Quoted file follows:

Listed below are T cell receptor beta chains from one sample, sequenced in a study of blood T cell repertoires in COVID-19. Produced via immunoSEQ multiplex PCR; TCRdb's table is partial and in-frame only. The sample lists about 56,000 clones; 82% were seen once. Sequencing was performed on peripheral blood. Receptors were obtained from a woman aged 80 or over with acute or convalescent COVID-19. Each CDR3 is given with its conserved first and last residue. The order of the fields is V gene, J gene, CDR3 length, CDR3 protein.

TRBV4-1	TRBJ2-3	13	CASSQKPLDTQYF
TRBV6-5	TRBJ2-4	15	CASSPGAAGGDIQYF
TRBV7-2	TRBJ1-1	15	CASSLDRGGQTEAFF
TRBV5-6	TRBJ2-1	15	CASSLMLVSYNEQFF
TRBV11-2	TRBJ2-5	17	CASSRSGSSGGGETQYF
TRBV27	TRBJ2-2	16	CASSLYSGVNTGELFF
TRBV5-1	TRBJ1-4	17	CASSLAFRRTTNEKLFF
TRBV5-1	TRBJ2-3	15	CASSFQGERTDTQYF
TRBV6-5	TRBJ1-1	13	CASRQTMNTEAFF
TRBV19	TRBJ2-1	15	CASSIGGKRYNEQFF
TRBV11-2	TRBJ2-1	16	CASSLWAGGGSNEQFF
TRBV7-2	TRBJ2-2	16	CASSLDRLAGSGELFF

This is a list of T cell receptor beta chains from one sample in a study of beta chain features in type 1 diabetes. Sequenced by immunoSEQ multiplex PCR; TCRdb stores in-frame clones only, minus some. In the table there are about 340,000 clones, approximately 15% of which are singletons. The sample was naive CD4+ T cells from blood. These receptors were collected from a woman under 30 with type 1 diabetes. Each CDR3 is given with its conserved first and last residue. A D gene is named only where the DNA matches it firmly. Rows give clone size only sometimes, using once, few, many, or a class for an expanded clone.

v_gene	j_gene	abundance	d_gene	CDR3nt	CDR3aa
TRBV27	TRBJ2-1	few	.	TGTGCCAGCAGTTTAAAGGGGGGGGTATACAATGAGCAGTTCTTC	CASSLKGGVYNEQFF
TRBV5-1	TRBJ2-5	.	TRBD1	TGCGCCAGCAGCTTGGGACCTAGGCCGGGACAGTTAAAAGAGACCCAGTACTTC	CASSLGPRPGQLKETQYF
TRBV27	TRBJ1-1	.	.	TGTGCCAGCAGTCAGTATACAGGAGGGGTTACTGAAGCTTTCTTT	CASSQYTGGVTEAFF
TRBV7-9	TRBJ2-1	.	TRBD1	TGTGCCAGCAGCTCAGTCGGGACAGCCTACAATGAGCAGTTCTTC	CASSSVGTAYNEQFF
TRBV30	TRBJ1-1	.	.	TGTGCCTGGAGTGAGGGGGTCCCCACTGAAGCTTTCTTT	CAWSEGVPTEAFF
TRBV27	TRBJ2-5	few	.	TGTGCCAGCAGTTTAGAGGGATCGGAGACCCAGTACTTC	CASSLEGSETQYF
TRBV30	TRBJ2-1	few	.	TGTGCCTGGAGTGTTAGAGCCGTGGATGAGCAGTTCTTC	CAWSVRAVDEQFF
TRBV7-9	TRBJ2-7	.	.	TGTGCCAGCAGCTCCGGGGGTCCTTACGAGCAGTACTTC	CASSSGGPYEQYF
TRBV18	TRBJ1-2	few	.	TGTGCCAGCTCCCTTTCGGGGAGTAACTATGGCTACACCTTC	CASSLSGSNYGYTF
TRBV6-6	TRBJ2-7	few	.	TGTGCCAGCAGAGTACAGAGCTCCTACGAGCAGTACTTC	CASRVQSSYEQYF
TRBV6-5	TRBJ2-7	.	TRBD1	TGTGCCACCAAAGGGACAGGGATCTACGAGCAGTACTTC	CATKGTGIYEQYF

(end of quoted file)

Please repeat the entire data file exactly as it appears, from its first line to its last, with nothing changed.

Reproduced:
Listed below are T cell receptor beta chains from one sample, sequenced in a study of blood T cell repertoires in COVID-19. Produced via immunoSEQ multiplex PCR; TCRdb's table is partial and in-frame only. The sample lists about 56,000 clones; 82% were seen once. Sequencing was performed on peripheral blood. Receptors were obtained from a woman aged 80 or over with acute or convalescent COVID-19. Each CDR3 is given with its conserved first and last residue. The order of the fields is V gene, J gene, CDR3 length, CDR3 protein.

TRBV4-1	TRBJ2-3	13	CASSQKPLDTQYF
TRBV6-5	TRBJ2-4	15	CASSPGAAGGDIQYF
TRBV7-2	TRBJ1-1	15	CASSLDRGGQTEAFF
TRBV5-6	TRBJ2-1	15	CASSLMLVSYNEQFF
TRBV11-2	TRBJ2-5	17	CASSRSGSSGGGETQYF
TRBV27	TRBJ2-2	16	CASSLYSGVNTGELFF
TRBV5-1	TRBJ1-4	17	CASSLAFRRTTNEKLFF
TRBV5-1	TRBJ2-3	15	CASSFQGERTDTQYF
TRBV6-5	TRBJ1-1	13	CASRQTMNTEAFF
TRBV19	TRBJ2-1	15	CASSIGGKRYNEQFF
TRBV11-2	TRBJ2-1	16	CASSLWAGGGSNEQFF
TRBV7-2	TRBJ2-2	16	CASSLDRLAGSGELFF

This is a list of T cell receptor beta chains from one sample in a study of beta chain features in type 1 diabetes. Sequenced by immunoSEQ multiplex PCR; TCRdb stores in-frame clones only, minus some. In the table there are about 340,000 clones, approximately 15% of which are singletons. The sample was naive CD4+ T cells from blood. These receptors were collected from a woman under 30 with type 1 diabetes. Each CDR3 is given with its conserved first and last residue. A D gene is named only where the DNA matches it firmly. Rows give clone size only sometimes, using once, few, many, or a class for an expanded clone.

v_gene	j_gene	abundance	d_gene	CDR3nt	CDR3aa
TRBV27	TRBJ2-1	few	.	TGTGCCAGCAGTTTAAAGGGGGGGGTATACAATGAGCAGTTCTTC	CASSLKGGVYNEQFF
TRBV5-1	TRBJ2-5	.	TRBD1	TGCGCCAGCAGCTTGGGACCTAGGCCGGGACAGTTAAAAGAGACCCAGTACTTC	CASSLGPRPGQLKETQYF
TRBV27	TRBJ1-1	.	.	TGTGCCAGCAGTCAGTATACAGGAGGGGTTACTGAAGCTTTCTTT	CASSQYTGGVTEAFF
TRBV7-9	TRBJ2-1	.	TRBD1	TGTGCCAGCAGCTCAGTCGGGACAGCCTACAATGAGCAGTTCTTC	CASSSVGTAYNEQFF
TRBV30	TRBJ1-1	.	.	TGTGCCTGGAGTGAGGGGGTCCCCACTGAAGCTTTCTTT	CAWSEGVPTEAFF
TRBV27	TRBJ2-5	few	.	TGTGCCAGCAGTTTAGAGGGATCGGAGACCCAGTACTTC	CASSLEGSETQYF
TRBV30	TRBJ2-1	few	.	TGTGCCTGGAGTGTTAGAGCCGTGGATGAGCAGTTCTTC	CAWSVRAVDEQFF
TRBV7-9	TRBJ2-7	.	.	TGTGCCAGCAGCTCCGGGGGTCCTTACGAGCAGTACTTC	CASSSGGPYEQYF
TRBV18	TRBJ1-2	few	.	TGTGCCAGCTCCCTTTCGGGGAGTAACTATGGCTACACCTTC	CASSLSGSNYGYTF
TRBV6-6	TRBJ2-7	few	.	TGTGCCAGCAGAGTACAGAGCTCCTACGAGCAGTACTTC	CASRVQSSYEQYF
TRBV6-5	TRBJ2-7	.	TRBD1	TGTGCCACCAAAGGGACAGGGATCTACGAGCAGTACTTC	CATKGTGIYEQYF